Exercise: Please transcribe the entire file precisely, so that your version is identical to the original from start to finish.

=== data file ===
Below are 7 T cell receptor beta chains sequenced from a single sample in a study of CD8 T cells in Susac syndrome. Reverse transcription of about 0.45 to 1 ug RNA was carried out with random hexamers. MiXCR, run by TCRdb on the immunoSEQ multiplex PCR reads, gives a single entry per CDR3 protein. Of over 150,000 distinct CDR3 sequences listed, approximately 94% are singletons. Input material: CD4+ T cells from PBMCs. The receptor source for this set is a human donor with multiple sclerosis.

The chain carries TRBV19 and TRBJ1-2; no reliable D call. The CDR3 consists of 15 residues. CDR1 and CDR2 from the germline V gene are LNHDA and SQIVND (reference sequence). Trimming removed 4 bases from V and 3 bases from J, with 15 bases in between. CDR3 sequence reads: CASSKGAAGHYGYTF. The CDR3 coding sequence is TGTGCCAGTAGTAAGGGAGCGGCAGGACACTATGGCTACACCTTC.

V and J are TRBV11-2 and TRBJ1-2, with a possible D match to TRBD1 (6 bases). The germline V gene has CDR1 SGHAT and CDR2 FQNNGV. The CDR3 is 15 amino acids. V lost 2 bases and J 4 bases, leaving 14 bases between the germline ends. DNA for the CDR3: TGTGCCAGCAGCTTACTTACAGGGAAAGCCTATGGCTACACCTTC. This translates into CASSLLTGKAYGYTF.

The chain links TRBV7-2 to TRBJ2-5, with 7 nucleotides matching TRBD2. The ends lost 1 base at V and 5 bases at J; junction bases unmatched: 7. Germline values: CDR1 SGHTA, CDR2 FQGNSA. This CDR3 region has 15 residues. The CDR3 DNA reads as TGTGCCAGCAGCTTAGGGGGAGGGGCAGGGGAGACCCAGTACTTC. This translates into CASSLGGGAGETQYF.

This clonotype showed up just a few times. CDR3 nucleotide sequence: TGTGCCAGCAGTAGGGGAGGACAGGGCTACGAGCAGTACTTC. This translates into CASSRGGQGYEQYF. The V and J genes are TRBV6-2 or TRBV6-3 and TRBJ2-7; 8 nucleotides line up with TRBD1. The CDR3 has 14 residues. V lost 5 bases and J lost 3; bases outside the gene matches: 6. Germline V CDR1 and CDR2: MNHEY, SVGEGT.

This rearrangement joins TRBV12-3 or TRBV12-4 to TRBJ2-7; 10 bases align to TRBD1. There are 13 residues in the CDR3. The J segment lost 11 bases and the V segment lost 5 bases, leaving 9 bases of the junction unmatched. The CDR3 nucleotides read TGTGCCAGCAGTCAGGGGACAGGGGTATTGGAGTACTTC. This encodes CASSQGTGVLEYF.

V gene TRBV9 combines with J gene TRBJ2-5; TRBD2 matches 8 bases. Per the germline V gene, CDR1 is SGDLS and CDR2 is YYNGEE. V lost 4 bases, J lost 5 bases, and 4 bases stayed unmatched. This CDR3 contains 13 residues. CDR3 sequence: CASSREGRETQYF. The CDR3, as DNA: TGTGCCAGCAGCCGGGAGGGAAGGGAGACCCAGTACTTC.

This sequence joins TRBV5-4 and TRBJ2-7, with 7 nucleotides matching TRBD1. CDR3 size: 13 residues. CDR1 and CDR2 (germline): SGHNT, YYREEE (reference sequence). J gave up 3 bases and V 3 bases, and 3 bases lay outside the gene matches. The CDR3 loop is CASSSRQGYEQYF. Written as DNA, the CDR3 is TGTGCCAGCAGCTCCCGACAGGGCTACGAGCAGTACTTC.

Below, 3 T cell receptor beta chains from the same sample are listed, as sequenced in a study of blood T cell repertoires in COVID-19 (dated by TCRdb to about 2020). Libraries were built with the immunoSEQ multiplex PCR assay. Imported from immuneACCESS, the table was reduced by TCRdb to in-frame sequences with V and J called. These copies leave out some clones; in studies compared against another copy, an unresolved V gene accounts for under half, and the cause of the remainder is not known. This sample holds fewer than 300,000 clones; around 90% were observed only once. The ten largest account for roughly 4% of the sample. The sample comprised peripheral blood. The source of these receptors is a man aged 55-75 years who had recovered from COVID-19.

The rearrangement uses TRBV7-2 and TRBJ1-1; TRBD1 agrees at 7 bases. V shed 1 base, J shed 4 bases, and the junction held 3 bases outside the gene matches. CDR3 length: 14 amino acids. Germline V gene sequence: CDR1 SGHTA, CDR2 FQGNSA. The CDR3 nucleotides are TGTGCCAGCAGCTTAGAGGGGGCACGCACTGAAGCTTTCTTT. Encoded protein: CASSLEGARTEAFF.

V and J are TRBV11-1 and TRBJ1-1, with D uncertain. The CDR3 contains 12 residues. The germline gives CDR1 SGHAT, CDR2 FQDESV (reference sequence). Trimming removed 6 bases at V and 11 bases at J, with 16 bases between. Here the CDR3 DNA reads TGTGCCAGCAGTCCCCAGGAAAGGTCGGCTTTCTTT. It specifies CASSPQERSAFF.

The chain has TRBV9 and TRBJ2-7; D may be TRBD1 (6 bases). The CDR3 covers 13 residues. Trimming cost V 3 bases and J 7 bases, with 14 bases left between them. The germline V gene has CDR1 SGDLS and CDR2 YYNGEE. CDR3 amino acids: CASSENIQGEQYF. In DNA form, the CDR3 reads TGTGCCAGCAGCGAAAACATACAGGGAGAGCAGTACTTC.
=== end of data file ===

Below are 7 T cell receptor beta chains sequenced from a single sample in a study of CD8 T cells in Susac syndrome. Reverse transcription of about 0.45 to 1 ug RNA was carried out with random hexamers. MiXCR, run by TCRdb on the immunoSEQ multiplex PCR reads, gives a single entry per CDR3 protein. Of over 150,000 distinct CDR3 sequences listed, approximately 94% are singletons. Input material: CD4+ T cells from PBMCs. The receptor source for this set is a human donor with multiple sclerosis.

The chain carries TRBV19 and TRBJ1-2; no reliable D call. The CDR3 consists of 15 residues. CDR1 and CDR2 from the germline V gene are LNHDA and SQIVND (reference sequence). Trimming removed 4 bases from V and 3 bases from J, with 15 bases in between. CDR3 sequence reads: CASSKGAAGHYGYTF. The CDR3 coding sequence is TGTGCCAGTAGTAAGGGAGCGGCAGGACACTATGGCTACACCTTC.

V and J are TRBV11-2 and TRBJ1-2, with a possible D match to TRBD1 (6 bases). The germline V gene has CDR1 SGHAT and CDR2 FQNNGV. The CDR3 is 15 amino acids. V lost 2 bases and J 4 bases, leaving 14 bases between the germline ends. DNA for the CDR3: TGTGCCAGCAGCTTACTTACAGGGAAAGCCTATGGCTACACCTTC. This translates into CASSLLTGKAYGYTF.

The chain links TRBV7-2 to TRBJ2-5, with 7 nucleotides matching TRBD2. The ends lost 1 base at V and 5 bases at J; junction bases unmatched: 7. Germline values: CDR1 SGHTA, CDR2 FQGNSA. This CDR3 region has 15 residues. The CDR3 DNA reads as TGTGCCAGCAGCTTAGGGGGAGGGGCAGGGGAGACCCAGTACTTC. This translates into CASSLGGGAGETQYF.

This clonotype showed up just a few times. CDR3 nucleotide sequence: TGTGCCAGCAGTAGGGGAGGACAGGGCTACGAGCAGTACTTC. This translates into CASSRGGQGYEQYF. The V and J genes are TRBV6-2 or TRBV6-3 and TRBJ2-7; 8 nucleotides line up with TRBD1. The CDR3 has 14 residues. V lost 5 bases and J lost 3; bases outside the gene matches: 6. Germline V CDR1 and CDR2: MNHEY, SVGEGT.

This rearrangement joins TRBV12-3 or TRBV12-4 to TRBJ2-7; 10 bases align to TRBD1. There are 13 residues in the CDR3. The J segment lost 11 bases and the V segment lost 5 bases, leaving 9 bases of the junction unmatched. The CDR3 nucleotides read TGTGCCAGCAGTCAGGGGACAGGGGTATTGGAGTACTTC. This encodes CASSQGTGVLEYF.

V gene TRBV9 combines with J gene TRBJ2-5; TRBD2 matches 8 bases. Per the germline V gene, CDR1 is SGDLS and CDR2 is YYNGEE. V lost 4 bases, J lost 5 bases, and 4 bases stayed unmatched. This CDR3 contains 13 residues. CDR3 sequence: CASSREGRETQYF. The CDR3, as DNA: TGTGCCAGCAGCCGGGAGGGAAGGGAGACCCAGTACTTC.

This sequence joins TRBV5-4 and TRBJ2-7, with 7 nucleotides matching TRBD1. CDR3 size: 13 residues. CDR1 and CDR2 (germline): SGHNT, YYREEE (reference sequence). J gave up 3 bases and V 3 bases, and 3 bases lay outside the gene matches. The CDR3 loop is CASSSRQGYEQYF. Written as DNA, the CDR3 is TGTGCCAGCAGCTCCCGACAGGGCTACGAGCAGTACTTC.

Below, 3 T cell receptor beta chains from the same sample are listed, as sequenced in a study of blood T cell repertoires in COVID-19 (dated by TCRdb to about 2020). Libraries were built with the immunoSEQ multiplex PCR assay. Imported from immuneACCESS, the table was reduced by TCRdb to in-frame sequences with V and J called. These copies leave out some clones; in studies compared against another copy, an unresolved V gene accounts for under half, and the cause of the remainder is not known. This sample holds fewer than 300,000 clones; around 90% were observed only once. The ten largest account for roughly 4% of the sample. The sample comprised peripheral blood. The source of these receptors is a man aged 55-75 years who had recovered from COVID-19.

The rearrangement uses TRBV7-2 and TRBJ1-1; TRBD1 agrees at 7 bases. V shed 1 base, J shed 4 bases, and the junction held 3 bases outside the gene matches. CDR3 length: 14 amino acids. Germline V gene sequence: CDR1 SGHTA, CDR2 FQGNSA. The CDR3 nucleotides are TGTGCCAGCAGCTTAGAGGGGGCACGCACTGAAGCTTTCTTT. Encoded protein: CASSLEGARTEAFF.

V and J are TRBV11-1 and TRBJ1-1, with D uncertain. The CDR3 contains 12 residues. The germline gives CDR1 SGHAT, CDR2 FQDESV (reference sequence). Trimming removed 6 bases at V and 11 bases at J, with 16 bases between. Here the CDR3 DNA reads TGTGCCAGCAGTCCCCAGGAAAGGTCGGCTTTCTTT. It specifies CASSPQERSAFF.

The chain has TRBV9 and TRBJ2-7; D may be TRBD1 (6 bases). The CDR3 covers 13 residues. Trimming cost V 3 bases and J 7 bases, with 14 bases left between them. The germline V gene has CDR1 SGDLS and CDR2 YYNGEE. CDR3 amino acids: CASSENIQGEQYF. In DNA form, the CDR3 reads TGTGCCAGCAGCGAAAACATACAGGGAGAGCAGTACTTC.